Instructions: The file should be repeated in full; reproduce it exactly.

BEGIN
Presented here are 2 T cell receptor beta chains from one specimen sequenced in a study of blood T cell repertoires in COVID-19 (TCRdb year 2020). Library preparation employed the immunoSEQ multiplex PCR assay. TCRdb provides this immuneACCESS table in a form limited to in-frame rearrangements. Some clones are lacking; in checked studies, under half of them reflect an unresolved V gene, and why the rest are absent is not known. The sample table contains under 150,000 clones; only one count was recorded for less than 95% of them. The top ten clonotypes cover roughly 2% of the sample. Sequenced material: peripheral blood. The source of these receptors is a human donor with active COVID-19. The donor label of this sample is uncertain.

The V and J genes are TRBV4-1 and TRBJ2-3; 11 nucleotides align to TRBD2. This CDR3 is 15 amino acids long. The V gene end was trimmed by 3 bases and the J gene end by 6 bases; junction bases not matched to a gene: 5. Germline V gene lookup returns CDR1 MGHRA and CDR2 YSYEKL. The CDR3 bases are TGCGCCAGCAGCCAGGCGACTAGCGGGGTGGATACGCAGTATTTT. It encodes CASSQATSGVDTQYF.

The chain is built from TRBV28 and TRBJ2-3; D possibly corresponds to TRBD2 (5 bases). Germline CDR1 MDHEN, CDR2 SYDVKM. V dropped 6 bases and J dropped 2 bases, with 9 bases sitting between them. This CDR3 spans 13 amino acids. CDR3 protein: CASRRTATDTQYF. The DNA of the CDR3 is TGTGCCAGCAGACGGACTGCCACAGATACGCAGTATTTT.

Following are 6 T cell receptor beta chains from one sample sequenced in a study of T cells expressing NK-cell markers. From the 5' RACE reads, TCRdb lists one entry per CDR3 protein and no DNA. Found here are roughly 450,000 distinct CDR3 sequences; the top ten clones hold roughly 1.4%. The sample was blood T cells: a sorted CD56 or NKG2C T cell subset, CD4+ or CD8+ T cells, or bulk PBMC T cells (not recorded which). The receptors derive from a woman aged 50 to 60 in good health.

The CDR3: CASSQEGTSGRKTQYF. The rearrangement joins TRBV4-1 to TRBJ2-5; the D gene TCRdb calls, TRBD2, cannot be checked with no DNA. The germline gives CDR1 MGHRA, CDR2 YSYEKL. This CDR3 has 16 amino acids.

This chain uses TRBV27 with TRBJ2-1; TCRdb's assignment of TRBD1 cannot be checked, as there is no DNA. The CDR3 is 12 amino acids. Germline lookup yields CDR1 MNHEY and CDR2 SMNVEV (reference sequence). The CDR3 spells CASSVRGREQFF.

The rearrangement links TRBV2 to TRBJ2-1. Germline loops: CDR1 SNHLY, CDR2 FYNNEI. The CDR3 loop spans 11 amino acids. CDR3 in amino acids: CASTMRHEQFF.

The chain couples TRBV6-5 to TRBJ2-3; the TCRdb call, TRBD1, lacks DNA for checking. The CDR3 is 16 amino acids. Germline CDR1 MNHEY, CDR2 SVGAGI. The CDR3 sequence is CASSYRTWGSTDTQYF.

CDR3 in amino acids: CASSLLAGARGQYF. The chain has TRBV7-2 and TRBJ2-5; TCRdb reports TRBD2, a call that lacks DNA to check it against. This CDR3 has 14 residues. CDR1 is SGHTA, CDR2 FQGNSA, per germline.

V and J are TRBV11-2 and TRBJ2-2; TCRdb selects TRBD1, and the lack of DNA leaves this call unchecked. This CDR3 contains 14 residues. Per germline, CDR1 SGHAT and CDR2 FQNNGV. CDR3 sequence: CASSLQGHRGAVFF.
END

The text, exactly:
Presented here are 2 T cell receptor beta chains from one specimen sequenced in a study of blood T cell repertoires in COVID-19 (TCRdb year 2020). Library preparation employed the immunoSEQ multiplex PCR assay. TCRdb provides this immuneACCESS table in a form limited to in-frame rearrangements. Some clones are lacking; in checked studies, under half of them reflect an unresolved V gene, and why the rest are absent is not known. The sample table contains under 150,000 clones; only one count was recorded for less than 95% of them. The top ten clonotypes cover roughly 2% of the sample. Sequenced material: peripheral blood. The source of these receptors is a human donor with active COVID-19. The donor label of this sample is uncertain.

The V and J genes are TRBV4-1 and TRBJ2-3; 11 nucleotides align to TRBD2. This CDR3 is 15 amino acids long. The V gene end was trimmed by 3 bases and the J gene end by 6 bases; junction bases not matched to a gene: 5. Germline V gene lookup returns CDR1 MGHRA and CDR2 YSYEKL. The CDR3 bases are TGCGCCAGCAGCCAGGCGACTAGCGGGGTGGATACGCAGTATTTT. It encodes CASSQATSGVDTQYF.

The chain is built from TRBV28 and TRBJ2-3; D possibly corresponds to TRBD2 (5 bases). Germline CDR1 MDHEN, CDR2 SYDVKM. V dropped 6 bases and J dropped 2 bases, with 9 bases sitting between them. This CDR3 spans 13 amino acids. CDR3 protein: CASRRTATDTQYF. The DNA of the CDR3 is TGTGCCAGCAGACGGACTGCCACAGATACGCAGTATTTT.

Following are 6 T cell receptor beta chains from one sample sequenced in a study of T cells expressing NK-cell markers. From the 5' RACE reads, TCRdb lists one entry per CDR3 protein and no DNA. Found here are roughly 450,000 distinct CDR3 sequences; the top ten clones hold roughly 1.4%. The sample was blood T cells: a sorted CD56 or NKG2C T cell subset, CD4+ or CD8+ T cells, or bulk PBMC T cells (not recorded which). The receptors derive from a woman aged 50 to 60 in good health.

The CDR3: CASSQEGTSGRKTQYF. The rearrangement joins TRBV4-1 to TRBJ2-5; the D gene TCRdb calls, TRBD2, cannot be checked with no DNA. The germline gives CDR1 MGHRA, CDR2 YSYEKL. This CDR3 has 16 amino acids.

This chain uses TRBV27 with TRBJ2-1; TCRdb's assignment of TRBD1 cannot be checked, as there is no DNA. The CDR3 is 12 amino acids. Germline lookup yields CDR1 MNHEY and CDR2 SMNVEV (reference sequence). The CDR3 spells CASSVRGREQFF.

The rearrangement links TRBV2 to TRBJ2-1. Germline loops: CDR1 SNHLY, CDR2 FYNNEI. The CDR3 loop spans 11 amino acids. CDR3 in amino acids: CASTMRHEQFF.

The chain couples TRBV6-5 to TRBJ2-3; the TCRdb call, TRBD1, lacks DNA for checking. The CDR3 is 16 amino acids. Germline CDR1 MNHEY, CDR2 SVGAGI. The CDR3 sequence is CASSYRTWGSTDTQYF.

CDR3 in amino acids: CASSLLAGARGQYF. The chain has TRBV7-2 and TRBJ2-5; TCRdb reports TRBD2, a call that lacks DNA to check it against. This CDR3 has 14 residues. CDR1 is SGHTA, CDR2 FQGNSA, per germline.

V and J are TRBV11-2 and TRBJ2-2; TCRdb selects TRBD1, and the lack of DNA leaves this call unchecked. This CDR3 contains 14 residues. Per germline, CDR1 SGHAT and CDR2 FQNNGV. CDR3 sequence: CASSLQGHRGAVFF.